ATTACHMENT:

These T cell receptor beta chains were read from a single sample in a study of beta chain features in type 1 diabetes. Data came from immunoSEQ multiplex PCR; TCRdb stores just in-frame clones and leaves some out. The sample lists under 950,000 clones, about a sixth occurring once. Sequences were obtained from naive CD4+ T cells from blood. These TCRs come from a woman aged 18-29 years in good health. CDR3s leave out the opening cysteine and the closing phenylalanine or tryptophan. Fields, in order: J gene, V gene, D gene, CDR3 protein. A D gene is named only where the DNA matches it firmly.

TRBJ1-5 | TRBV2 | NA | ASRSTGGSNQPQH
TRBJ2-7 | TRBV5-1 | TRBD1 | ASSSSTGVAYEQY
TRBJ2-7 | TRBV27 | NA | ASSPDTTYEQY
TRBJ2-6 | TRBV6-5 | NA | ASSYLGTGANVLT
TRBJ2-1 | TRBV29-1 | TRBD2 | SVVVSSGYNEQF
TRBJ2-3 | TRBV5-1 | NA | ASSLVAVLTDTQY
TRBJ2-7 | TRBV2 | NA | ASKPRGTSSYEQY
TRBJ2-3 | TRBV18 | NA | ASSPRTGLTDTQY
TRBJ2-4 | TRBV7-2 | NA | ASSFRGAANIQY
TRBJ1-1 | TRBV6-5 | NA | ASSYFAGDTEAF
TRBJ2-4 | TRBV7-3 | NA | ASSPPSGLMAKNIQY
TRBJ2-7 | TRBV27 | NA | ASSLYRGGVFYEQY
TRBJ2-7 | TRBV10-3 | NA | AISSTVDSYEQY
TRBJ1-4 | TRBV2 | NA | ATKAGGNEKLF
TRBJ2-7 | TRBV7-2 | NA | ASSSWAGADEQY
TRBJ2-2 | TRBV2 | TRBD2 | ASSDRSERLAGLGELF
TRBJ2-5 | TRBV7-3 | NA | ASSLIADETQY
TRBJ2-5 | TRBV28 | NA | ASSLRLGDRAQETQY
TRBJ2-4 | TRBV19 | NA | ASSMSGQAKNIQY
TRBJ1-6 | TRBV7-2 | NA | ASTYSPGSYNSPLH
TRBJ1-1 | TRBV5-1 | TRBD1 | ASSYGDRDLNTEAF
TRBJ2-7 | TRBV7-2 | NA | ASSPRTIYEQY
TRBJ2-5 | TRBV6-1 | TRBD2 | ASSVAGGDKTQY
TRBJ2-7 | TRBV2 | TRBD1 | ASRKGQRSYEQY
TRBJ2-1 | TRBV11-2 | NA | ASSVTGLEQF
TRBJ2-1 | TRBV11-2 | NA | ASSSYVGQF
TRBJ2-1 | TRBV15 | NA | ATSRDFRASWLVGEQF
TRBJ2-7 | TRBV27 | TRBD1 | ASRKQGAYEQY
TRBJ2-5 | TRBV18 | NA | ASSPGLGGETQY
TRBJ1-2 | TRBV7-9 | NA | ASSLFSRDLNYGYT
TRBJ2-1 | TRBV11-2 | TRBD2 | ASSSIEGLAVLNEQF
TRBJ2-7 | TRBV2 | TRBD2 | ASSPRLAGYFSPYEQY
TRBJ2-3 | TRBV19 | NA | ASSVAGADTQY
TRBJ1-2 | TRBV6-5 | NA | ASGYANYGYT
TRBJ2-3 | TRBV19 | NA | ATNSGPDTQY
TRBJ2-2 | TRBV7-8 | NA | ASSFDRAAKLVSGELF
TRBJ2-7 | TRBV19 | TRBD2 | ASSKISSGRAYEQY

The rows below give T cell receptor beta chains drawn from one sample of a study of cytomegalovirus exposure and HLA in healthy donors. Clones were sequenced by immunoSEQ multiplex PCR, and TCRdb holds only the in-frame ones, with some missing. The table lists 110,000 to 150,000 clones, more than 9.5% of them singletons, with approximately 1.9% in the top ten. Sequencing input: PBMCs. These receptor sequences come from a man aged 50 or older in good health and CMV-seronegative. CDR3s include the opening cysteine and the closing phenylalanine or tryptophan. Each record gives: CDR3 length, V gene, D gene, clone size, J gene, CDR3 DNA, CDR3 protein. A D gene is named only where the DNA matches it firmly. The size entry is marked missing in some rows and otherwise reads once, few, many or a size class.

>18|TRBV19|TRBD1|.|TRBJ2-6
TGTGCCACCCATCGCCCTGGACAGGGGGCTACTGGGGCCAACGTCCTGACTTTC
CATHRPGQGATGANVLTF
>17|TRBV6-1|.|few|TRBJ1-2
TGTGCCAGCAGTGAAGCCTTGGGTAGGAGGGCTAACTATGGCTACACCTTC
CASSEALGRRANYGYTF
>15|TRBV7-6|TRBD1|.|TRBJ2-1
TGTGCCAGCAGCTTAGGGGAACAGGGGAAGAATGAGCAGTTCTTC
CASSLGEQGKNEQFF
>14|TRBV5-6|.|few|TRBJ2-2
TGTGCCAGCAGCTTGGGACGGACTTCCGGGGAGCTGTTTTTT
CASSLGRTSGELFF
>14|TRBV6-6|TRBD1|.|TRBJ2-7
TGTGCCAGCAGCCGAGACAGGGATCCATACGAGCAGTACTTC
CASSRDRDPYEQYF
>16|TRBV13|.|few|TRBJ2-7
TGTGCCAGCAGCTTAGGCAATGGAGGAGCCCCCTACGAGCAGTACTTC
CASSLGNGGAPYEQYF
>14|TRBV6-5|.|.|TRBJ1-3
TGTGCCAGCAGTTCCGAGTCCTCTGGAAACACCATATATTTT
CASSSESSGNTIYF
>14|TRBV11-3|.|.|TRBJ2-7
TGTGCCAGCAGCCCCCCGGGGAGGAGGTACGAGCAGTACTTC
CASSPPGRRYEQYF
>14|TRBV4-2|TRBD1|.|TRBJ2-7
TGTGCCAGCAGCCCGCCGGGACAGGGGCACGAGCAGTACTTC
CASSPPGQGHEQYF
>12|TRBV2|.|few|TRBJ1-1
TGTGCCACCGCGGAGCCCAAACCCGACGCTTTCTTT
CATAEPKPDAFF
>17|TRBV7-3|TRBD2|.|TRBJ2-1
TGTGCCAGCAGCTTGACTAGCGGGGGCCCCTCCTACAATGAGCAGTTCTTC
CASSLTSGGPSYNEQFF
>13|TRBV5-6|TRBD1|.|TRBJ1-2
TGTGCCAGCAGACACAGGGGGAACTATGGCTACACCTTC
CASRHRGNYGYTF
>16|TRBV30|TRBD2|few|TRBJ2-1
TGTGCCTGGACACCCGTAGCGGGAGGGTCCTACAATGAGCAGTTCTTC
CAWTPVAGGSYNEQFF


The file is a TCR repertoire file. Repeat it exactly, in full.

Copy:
These T cell receptor beta chains were read from a single sample in a study of beta chain features in type 1 diabetes. Data came from immunoSEQ multiplex PCR; TCRdb stores just in-frame clones and leaves some out. The sample lists under 950,000 clones, about a sixth occurring once. Sequences were obtained from naive CD4+ T cells from blood. These TCRs come from a woman aged 18-29 years in good health. CDR3s leave out the opening cysteine and the closing phenylalanine or tryptophan. Fields, in order: J gene, V gene, D gene, CDR3 protein. A D gene is named only where the DNA matches it firmly.

TRBJ1-5 | TRBV2 | NA | ASRSTGGSNQPQH
TRBJ2-7 | TRBV5-1 | TRBD1 | ASSSSTGVAYEQY
TRBJ2-7 | TRBV27 | NA | ASSPDTTYEQY
TRBJ2-6 | TRBV6-5 | NA | ASSYLGTGANVLT
TRBJ2-1 | TRBV29-1 | TRBD2 | SVVVSSGYNEQF
TRBJ2-3 | TRBV5-1 | NA | ASSLVAVLTDTQY
TRBJ2-7 | TRBV2 | NA | ASKPRGTSSYEQY
TRBJ2-3 | TRBV18 | NA | ASSPRTGLTDTQY
TRBJ2-4 | TRBV7-2 | NA | ASSFRGAANIQY
TRBJ1-1 | TRBV6-5 | NA | ASSYFAGDTEAF
TRBJ2-4 | TRBV7-3 | NA | ASSPPSGLMAKNIQY
TRBJ2-7 | TRBV27 | NA | ASSLYRGGVFYEQY
TRBJ2-7 | TRBV10-3 | NA | AISSTVDSYEQY
TRBJ1-4 | TRBV2 | NA | ATKAGGNEKLF
TRBJ2-7 | TRBV7-2 | NA | ASSSWAGADEQY
TRBJ2-2 | TRBV2 | TRBD2 | ASSDRSERLAGLGELF
TRBJ2-5 | TRBV7-3 | NA | ASSLIADETQY
TRBJ2-5 | TRBV28 | NA | ASSLRLGDRAQETQY
TRBJ2-4 | TRBV19 | NA | ASSMSGQAKNIQY
TRBJ1-6 | TRBV7-2 | NA | ASTYSPGSYNSPLH
TRBJ1-1 | TRBV5-1 | TRBD1 | ASSYGDRDLNTEAF
TRBJ2-7 | TRBV7-2 | NA | ASSPRTIYEQY
TRBJ2-5 | TRBV6-1 | TRBD2 | ASSVAGGDKTQY
TRBJ2-7 | TRBV2 | TRBD1 | ASRKGQRSYEQY
TRBJ2-1 | TRBV11-2 | NA | ASSVTGLEQF
TRBJ2-1 | TRBV11-2 | NA | ASSSYVGQF
TRBJ2-1 | TRBV15 | NA | ATSRDFRASWLVGEQF
TRBJ2-7 | TRBV27 | TRBD1 | ASRKQGAYEQY
TRBJ2-5 | TRBV18 | NA | ASSPGLGGETQY
TRBJ1-2 | TRBV7-9 | NA | ASSLFSRDLNYGYT
TRBJ2-1 | TRBV11-2 | TRBD2 | ASSSIEGLAVLNEQF
TRBJ2-7 | TRBV2 | TRBD2 | ASSPRLAGYFSPYEQY
TRBJ2-3 | TRBV19 | NA | ASSVAGADTQY
TRBJ1-2 | TRBV6-5 | NA | ASGYANYGYT
TRBJ2-3 | TRBV19 | NA | ATNSGPDTQY
TRBJ2-2 | TRBV7-8 | NA | ASSFDRAAKLVSGELF
TRBJ2-7 | TRBV19 | TRBD2 | ASSKISSGRAYEQY

The rows below give T cell receptor beta chains drawn from one sample of a study of cytomegalovirus exposure and HLA in healthy donors. Clones were sequenced by immunoSEQ multiplex PCR, and TCRdb holds only the in-frame ones, with some missing. The table lists 110,000 to 150,000 clones, more than 9.5% of them singletons, with approximately 1.9% in the top ten. Sequencing input: PBMCs. These receptor sequences come from a man aged 50 or older in good health and CMV-seronegative. CDR3s include the opening cysteine and the closing phenylalanine or tryptophan. Each record gives: CDR3 length, V gene, D gene, clone size, J gene, CDR3 DNA, CDR3 protein. A D gene is named only where the DNA matches it firmly. The size entry is marked missing in some rows and otherwise reads once, few, many or a size class.

>18|TRBV19|TRBD1|.|TRBJ2-6
TGTGCCACCCATCGCCCTGGACAGGGGGCTACTGGGGCCAACGTCCTGACTTTC
CATHRPGQGATGANVLTF
>17|TRBV6-1|.|few|TRBJ1-2
TGTGCCAGCAGTGAAGCCTTGGGTAGGAGGGCTAACTATGGCTACACCTTC
CASSEALGRRANYGYTF
>15|TRBV7-6|TRBD1|.|TRBJ2-1
TGTGCCAGCAGCTTAGGGGAACAGGGGAAGAATGAGCAGTTCTTC
CASSLGEQGKNEQFF
>14|TRBV5-6|.|few|TRBJ2-2
TGTGCCAGCAGCTTGGGACGGACTTCCGGGGAGCTGTTTTTT
CASSLGRTSGELFF
>14|TRBV6-6|TRBD1|.|TRBJ2-7
TGTGCCAGCAGCCGAGACAGGGATCCATACGAGCAGTACTTC
CASSRDRDPYEQYF
>16|TRBV13|.|few|TRBJ2-7
TGTGCCAGCAGCTTAGGCAATGGAGGAGCCCCCTACGAGCAGTACTTC
CASSLGNGGAPYEQYF
>14|TRBV6-5|.|.|TRBJ1-3
TGTGCCAGCAGTTCCGAGTCCTCTGGAAACACCATATATTTT
CASSSESSGNTIYF
>14|TRBV11-3|.|.|TRBJ2-7
TGTGCCAGCAGCCCCCCGGGGAGGAGGTACGAGCAGTACTTC
CASSPPGRRYEQYF
>14|TRBV4-2|TRBD1|.|TRBJ2-7
TGTGCCAGCAGCCCGCCGGGACAGGGGCACGAGCAGTACTTC
CASSPPGQGHEQYF
>12|TRBV2|.|few|TRBJ1-1
TGTGCCACCGCGGAGCCCAAACCCGACGCTTTCTTT
CATAEPKPDAFF
>17|TRBV7-3|TRBD2|.|TRBJ2-1
TGTGCCAGCAGCTTGACTAGCGGGGGCCCCTCCTACAATGAGCAGTTCTTC
CASSLTSGGPSYNEQFF
>13|TRBV5-6|TRBD1|.|TRBJ1-2
TGTGCCAGCAGACACAGGGGGAACTATGGCTACACCTTC
CASRHRGNYGYTF
>16|TRBV30|TRBD2|few|TRBJ2-1
TGTGCCTGGACACCCGTAGCGGGAGGGTCCTACAATGAGCAGTTCTTC
CAWTPVAGGSYNEQFF